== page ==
We don’t need any more ads about equality from brands that don’t have their house in order or aren’t putting their money where their mouth is - we need action, argues Faris Yakob.
If there is a theme to my writing on advertising over the last couple of decades, beyond exploring the intricacies of human psychology, behavior, and culture as it applies to effective brand communication, it is my ongoing issue with corporate dissonance.
The advertising industry is one of utterance - we speak for brands, sayings designed to create positive associations, memories, and behaviors that create positive economic impact for our clients, be it volume or value growth, profitability, market share, price premium or stock price.
The two aspects of an entity that may be judged externally are its statements and its behavior -- and the two sometimes diverge significantly.
We’ve seen this endlessly with protections of ‘puffery’ which banks especially like to use to prevent themselves being held legally accountable for what they say in advertising. Claiming they are changing to make things better for consumers in ads whilst lobbying behind the scenes to make things worse in order to increase profits.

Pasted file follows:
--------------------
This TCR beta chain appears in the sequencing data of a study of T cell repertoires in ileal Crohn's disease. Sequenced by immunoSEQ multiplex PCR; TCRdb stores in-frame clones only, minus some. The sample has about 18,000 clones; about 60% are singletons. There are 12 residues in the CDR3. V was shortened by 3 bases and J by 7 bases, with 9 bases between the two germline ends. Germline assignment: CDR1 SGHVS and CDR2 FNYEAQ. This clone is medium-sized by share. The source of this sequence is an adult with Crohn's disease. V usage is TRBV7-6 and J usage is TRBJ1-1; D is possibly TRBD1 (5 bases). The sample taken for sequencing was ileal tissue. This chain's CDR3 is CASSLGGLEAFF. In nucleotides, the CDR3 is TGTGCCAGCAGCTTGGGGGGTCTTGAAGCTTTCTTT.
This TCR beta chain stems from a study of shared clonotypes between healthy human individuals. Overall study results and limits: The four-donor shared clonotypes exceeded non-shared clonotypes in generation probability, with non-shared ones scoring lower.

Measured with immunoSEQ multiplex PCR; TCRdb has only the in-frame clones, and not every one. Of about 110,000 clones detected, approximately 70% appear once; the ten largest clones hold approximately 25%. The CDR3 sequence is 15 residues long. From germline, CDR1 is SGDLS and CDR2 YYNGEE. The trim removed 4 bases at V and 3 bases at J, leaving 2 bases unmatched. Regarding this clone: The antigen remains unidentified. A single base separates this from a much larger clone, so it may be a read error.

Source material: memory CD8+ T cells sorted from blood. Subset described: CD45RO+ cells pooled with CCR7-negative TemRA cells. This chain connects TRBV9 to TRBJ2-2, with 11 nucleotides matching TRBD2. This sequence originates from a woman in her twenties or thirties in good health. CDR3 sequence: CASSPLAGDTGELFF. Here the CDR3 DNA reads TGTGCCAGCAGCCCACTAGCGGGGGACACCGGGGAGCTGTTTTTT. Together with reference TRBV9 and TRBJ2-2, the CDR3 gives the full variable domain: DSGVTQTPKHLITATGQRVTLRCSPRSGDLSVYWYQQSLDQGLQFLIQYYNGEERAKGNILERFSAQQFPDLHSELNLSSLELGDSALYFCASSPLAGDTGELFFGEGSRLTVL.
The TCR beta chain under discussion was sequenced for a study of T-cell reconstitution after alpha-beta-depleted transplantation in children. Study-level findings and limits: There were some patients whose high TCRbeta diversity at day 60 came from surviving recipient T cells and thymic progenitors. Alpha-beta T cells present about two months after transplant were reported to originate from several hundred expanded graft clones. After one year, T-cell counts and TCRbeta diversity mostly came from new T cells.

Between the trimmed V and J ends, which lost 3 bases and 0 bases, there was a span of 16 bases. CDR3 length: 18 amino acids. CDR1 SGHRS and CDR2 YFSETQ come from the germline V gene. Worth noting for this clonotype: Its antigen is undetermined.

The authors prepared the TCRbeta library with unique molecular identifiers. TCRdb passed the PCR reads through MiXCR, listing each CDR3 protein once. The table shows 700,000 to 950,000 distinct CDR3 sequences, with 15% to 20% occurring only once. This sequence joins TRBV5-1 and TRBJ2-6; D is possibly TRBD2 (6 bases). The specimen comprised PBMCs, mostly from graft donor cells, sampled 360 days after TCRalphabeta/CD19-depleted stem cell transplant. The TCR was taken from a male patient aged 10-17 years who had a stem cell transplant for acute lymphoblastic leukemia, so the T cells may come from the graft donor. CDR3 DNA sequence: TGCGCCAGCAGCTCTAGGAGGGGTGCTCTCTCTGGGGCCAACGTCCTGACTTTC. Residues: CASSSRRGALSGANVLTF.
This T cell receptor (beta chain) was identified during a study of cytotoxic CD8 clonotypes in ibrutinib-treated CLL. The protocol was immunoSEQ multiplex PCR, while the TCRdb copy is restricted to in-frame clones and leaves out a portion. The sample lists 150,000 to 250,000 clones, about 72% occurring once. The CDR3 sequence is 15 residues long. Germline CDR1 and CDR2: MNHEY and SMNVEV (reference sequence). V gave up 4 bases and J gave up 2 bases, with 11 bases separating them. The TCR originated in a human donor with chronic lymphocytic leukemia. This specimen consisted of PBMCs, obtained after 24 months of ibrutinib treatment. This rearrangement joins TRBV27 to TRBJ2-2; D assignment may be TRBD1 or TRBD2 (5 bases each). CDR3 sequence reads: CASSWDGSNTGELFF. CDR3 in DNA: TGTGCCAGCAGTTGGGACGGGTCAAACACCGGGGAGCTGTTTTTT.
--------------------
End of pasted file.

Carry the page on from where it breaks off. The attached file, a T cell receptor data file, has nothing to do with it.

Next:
The very existence of H&R Block and TurboTax is predicated on endless lobbying that led to the IRS being forbidden from offering a free, automated tax filing system for the majority of US consumers, freeing them from a pointless, expensive, time consuming and stressful experience that usually requires the poorest people to loan the government money interest free. Lying about inventing amazing new clean diesel technologies in wonderful films about fun as a motivational theory, while rigging software to pass the tests.
Obviously large corporations are made up of vast numbers of people and, similarly to the police in the US, they blame all malfeasance on ‘a few bad apples’, perhaps forgetting that the rest of the expression is ‘spoil the bunch’. Companies pay fines and accept no responsibility under the law. However, beyond the actively criminal, there are various flavors of dissonance that we are seeing a lot of today.